Saturday, November 3, 2012
Who Will Show Up on Election Day?
Who will show up to vote? By this, I mean what will the breakdown be between Republicans, Democrats, and Independents? This is the only question that matters right now, because other things are known with a high degree of certainty. We know, for instance, that virtually all partisans will vote for their guy and that independents will split towards Romney by a minimum of +5 but more likely close to +10. All polling confirms this.
So, you tell me who's going to show up on election day, and I'll tell you who's going to win.
HUGE reputational bets on both sides are being made right now on this question. You have mavens like Nate Silver and Sam Wang on the left and Dick Morris and Michael Barone on the right, both agreeing about everything but who will show up.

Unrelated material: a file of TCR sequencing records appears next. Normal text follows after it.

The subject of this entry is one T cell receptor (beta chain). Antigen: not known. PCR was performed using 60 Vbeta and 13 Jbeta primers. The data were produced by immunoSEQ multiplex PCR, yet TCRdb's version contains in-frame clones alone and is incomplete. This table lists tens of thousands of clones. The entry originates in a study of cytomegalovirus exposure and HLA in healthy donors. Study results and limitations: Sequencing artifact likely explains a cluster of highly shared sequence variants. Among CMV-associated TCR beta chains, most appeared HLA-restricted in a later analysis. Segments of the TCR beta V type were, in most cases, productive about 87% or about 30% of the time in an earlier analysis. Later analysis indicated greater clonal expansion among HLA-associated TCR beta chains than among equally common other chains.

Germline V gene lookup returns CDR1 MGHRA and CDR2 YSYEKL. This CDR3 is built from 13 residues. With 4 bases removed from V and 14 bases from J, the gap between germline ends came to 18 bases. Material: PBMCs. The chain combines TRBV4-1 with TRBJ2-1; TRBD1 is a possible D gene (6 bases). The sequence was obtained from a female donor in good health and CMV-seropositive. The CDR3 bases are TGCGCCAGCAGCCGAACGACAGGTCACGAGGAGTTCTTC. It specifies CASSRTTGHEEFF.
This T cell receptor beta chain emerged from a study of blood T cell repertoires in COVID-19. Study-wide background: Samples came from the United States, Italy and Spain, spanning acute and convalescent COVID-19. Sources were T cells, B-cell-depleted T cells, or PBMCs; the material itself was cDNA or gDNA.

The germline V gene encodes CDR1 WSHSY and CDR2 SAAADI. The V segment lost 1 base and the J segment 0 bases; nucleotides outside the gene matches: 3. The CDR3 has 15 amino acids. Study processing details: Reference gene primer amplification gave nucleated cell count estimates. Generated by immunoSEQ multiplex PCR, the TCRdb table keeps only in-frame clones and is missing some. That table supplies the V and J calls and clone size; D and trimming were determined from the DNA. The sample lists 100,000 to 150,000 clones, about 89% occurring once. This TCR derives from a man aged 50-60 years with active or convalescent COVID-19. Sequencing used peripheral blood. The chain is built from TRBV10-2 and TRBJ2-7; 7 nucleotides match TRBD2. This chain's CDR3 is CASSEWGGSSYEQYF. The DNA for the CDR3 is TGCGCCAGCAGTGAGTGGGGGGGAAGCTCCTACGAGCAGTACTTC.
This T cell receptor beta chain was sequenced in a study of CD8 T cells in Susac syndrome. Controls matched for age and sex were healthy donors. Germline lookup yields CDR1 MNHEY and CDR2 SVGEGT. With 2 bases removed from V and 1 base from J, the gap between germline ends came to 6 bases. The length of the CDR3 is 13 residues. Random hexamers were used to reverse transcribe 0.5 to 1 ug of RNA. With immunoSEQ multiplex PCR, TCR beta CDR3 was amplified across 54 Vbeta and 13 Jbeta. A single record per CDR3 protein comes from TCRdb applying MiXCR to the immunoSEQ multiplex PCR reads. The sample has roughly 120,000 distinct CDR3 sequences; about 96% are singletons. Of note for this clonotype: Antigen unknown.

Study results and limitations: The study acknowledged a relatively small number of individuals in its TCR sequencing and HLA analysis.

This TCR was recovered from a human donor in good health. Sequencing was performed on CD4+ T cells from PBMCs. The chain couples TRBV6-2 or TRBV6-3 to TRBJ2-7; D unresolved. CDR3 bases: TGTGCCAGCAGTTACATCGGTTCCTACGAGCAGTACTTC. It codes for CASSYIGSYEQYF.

Take Ohio. A Marist poll released today gives Obama a whopping six-point lead. Time for Mitt to pack it in, right? Not so fast. In 2008, a huge wave election for Dems, the turnout in Ohio was D+5. In 2004, it was R+5. What would you say a reasonable assumption might be for this year? Remember, every poll confirms that Republicans are way more fired up to vote than Democrats. So, what then? D+2 might seem reasonable, maybe even a draw.
Marist's poll has a sample of D+9, almost twice the turnout Dems got in '08. While it is true we just don't know yet, this seems ridiculous on its face. The argument on the other side is that long term demographic changes (i.e. the "browning" of America) are creating an inexorable trend where 2008 was merely a way-station.
This is a difficult argument to buy, given we all know there were vast numbers of people - youth and minorities in particular - that never voted before '08 and won't this time, particularly since they checked the transcendent, history-making box last time.
Nonetheless, polls have definitely tightened in the last couple of days as Obama seems to be enjoying a Sandy-bounce. This is far from a done deal for either side.